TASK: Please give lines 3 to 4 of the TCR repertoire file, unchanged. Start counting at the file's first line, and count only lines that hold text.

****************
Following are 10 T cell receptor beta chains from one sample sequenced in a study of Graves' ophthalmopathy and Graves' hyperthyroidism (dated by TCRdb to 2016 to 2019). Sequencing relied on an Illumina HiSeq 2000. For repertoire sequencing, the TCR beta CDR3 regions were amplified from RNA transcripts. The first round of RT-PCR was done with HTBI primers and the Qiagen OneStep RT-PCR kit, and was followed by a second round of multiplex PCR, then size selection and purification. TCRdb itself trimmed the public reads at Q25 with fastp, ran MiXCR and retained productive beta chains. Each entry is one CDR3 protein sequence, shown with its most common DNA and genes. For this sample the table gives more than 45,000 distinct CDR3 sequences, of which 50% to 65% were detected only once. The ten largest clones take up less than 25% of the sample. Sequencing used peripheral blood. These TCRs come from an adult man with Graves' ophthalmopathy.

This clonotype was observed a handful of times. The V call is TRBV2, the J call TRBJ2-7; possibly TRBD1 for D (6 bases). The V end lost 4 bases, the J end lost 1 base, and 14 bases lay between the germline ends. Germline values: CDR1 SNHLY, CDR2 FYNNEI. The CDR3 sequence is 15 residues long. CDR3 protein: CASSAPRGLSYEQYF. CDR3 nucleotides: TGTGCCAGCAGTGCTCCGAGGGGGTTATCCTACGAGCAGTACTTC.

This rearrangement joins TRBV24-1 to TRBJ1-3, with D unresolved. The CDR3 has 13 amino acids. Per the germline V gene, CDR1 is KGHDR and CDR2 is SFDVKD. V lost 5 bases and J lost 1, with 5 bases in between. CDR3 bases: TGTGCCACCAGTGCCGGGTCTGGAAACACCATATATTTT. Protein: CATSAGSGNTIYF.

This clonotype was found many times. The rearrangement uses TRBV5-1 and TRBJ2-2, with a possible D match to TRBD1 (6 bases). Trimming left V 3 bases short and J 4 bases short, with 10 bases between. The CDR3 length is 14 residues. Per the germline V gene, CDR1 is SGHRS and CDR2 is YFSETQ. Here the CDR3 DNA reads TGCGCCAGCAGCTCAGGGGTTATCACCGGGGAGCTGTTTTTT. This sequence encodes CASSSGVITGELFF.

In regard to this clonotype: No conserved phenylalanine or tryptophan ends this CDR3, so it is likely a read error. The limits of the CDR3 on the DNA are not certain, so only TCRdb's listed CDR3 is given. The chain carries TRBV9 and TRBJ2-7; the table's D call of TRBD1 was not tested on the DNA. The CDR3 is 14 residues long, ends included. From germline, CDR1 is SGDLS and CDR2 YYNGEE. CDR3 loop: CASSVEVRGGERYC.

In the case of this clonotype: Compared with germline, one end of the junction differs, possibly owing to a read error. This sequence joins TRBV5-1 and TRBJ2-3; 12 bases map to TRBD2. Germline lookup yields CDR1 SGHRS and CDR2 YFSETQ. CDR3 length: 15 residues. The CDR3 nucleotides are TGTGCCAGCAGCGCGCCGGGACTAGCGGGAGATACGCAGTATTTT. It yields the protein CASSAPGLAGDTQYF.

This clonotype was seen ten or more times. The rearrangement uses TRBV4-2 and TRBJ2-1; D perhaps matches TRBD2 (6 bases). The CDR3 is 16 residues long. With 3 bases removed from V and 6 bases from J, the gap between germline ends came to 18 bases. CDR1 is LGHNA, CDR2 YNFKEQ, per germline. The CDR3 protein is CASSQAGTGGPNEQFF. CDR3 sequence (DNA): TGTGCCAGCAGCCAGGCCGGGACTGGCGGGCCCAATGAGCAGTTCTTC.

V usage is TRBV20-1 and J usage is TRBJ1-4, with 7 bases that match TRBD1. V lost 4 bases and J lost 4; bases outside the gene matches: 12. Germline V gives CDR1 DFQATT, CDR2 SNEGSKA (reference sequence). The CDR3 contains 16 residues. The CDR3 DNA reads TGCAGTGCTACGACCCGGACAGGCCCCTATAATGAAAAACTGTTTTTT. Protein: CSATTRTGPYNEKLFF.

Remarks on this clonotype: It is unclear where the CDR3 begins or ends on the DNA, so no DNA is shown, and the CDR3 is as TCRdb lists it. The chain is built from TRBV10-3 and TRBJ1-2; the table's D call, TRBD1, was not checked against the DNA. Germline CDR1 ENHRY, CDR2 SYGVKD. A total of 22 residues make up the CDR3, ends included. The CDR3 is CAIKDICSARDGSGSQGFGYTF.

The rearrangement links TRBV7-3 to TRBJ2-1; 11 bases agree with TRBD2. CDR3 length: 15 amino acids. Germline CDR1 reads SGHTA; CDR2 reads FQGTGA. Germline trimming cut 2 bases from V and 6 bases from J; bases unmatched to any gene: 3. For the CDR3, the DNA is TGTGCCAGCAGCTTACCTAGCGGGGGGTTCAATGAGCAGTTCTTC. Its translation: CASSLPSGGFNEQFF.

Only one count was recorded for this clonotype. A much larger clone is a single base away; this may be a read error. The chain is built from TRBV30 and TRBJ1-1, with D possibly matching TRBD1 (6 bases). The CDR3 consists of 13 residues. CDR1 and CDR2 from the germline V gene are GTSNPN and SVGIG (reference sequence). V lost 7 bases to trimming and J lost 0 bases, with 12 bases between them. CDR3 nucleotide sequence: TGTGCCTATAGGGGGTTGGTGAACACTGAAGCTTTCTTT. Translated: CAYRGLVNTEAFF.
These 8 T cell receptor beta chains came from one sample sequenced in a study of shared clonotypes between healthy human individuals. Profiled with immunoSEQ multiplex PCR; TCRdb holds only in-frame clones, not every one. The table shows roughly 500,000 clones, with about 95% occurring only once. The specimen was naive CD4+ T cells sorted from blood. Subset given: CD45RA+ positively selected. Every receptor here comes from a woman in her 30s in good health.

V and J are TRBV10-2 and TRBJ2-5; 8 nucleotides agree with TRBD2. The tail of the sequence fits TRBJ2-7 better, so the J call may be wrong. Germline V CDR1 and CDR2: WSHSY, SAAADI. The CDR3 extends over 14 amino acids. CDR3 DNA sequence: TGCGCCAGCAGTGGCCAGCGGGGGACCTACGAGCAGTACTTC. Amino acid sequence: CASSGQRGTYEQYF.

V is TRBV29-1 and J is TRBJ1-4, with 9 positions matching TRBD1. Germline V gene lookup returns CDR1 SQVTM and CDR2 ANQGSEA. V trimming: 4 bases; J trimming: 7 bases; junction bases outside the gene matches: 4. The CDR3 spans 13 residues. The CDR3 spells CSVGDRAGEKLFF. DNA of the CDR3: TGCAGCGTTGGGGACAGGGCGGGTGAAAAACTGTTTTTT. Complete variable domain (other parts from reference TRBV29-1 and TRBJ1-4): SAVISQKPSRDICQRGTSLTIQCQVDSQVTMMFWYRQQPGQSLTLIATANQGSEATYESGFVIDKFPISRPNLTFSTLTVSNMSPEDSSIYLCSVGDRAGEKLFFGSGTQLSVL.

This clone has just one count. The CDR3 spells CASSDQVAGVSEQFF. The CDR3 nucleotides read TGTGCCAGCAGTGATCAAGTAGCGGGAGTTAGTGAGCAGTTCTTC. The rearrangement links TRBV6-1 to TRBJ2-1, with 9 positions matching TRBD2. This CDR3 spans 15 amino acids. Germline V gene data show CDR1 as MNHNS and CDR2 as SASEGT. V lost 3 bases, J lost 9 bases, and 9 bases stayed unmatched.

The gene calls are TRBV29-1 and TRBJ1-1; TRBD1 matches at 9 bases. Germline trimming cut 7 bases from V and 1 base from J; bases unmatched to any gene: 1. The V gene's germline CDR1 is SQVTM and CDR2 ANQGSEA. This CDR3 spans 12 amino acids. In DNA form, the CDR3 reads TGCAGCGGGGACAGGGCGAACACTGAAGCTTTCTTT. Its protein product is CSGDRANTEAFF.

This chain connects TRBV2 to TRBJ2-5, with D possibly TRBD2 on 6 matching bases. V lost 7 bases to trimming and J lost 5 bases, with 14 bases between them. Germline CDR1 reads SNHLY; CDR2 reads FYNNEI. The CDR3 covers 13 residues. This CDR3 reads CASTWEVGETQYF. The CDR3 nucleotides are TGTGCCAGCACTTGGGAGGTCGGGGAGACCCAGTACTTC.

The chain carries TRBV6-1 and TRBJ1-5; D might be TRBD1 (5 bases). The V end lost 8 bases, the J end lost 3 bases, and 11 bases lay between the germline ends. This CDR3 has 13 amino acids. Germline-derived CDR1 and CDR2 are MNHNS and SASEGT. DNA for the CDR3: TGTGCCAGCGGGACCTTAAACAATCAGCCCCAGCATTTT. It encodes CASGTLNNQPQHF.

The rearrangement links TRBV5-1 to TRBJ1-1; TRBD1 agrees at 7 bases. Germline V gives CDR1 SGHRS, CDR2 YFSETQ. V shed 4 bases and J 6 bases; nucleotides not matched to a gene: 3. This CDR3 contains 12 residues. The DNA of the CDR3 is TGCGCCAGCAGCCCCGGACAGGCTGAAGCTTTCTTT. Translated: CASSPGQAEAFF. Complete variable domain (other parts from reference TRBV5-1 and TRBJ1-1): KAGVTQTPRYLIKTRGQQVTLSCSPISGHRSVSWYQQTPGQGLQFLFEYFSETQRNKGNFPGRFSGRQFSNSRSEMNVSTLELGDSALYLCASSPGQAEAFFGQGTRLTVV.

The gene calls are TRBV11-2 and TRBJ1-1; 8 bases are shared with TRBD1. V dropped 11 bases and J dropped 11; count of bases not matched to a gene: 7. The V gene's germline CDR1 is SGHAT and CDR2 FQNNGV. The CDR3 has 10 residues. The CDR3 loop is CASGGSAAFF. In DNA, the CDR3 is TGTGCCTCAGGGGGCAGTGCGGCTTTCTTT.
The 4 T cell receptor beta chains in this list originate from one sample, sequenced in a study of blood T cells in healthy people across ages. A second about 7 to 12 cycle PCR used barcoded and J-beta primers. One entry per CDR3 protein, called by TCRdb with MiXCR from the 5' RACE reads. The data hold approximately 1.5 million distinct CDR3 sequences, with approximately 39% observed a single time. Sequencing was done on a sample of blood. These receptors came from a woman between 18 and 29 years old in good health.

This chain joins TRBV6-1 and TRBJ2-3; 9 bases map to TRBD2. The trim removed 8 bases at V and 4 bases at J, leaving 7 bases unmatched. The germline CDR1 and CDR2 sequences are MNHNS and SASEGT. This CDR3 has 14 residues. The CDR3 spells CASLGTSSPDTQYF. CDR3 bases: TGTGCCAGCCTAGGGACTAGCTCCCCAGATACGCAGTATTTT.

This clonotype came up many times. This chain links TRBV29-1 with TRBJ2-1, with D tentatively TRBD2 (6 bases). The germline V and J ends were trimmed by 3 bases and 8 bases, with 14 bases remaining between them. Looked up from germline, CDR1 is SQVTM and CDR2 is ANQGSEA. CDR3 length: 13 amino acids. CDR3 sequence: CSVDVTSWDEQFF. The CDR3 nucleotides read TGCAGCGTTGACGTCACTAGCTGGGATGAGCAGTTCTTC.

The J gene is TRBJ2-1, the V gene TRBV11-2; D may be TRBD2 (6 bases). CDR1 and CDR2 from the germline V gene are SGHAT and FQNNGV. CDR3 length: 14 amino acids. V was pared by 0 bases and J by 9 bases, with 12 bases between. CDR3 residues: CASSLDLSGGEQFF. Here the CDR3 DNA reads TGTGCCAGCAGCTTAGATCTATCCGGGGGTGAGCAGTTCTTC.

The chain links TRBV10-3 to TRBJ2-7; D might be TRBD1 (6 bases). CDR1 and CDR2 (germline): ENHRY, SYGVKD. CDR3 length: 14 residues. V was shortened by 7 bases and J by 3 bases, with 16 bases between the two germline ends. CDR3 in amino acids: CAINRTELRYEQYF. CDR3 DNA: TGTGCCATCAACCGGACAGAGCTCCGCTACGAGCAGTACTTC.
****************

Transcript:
This rearrangement joins TRBV24-1 to TRBJ1-3, with D unresolved. The CDR3 has 13 amino acids. Per the germline V gene, CDR1 is KGHDR and CDR2 is SFDVKD. V lost 5 bases and J lost 1, with 5 bases in between. CDR3 bases: TGTGCCACCAGTGCCGGGTCTGGAAACACCATATATTTT. Protein: CATSAGSGNTIYF.

This clonotype was found many times. The rearrangement uses TRBV5-1 and TRBJ2-2, with a possible D match to TRBD1 (6 bases). Trimming left V 3 bases short and J 4 bases short, with 10 bases between. The CDR3 length is 14 residues. Per the germline V gene, CDR1 is SGHRS and CDR2 is YFSETQ. Here the CDR3 DNA reads TGCGCCAGCAGCTCAGGGGTTATCACCGGGGAGCTGTTTTTT. This sequence encodes CASSSGVITGELFF.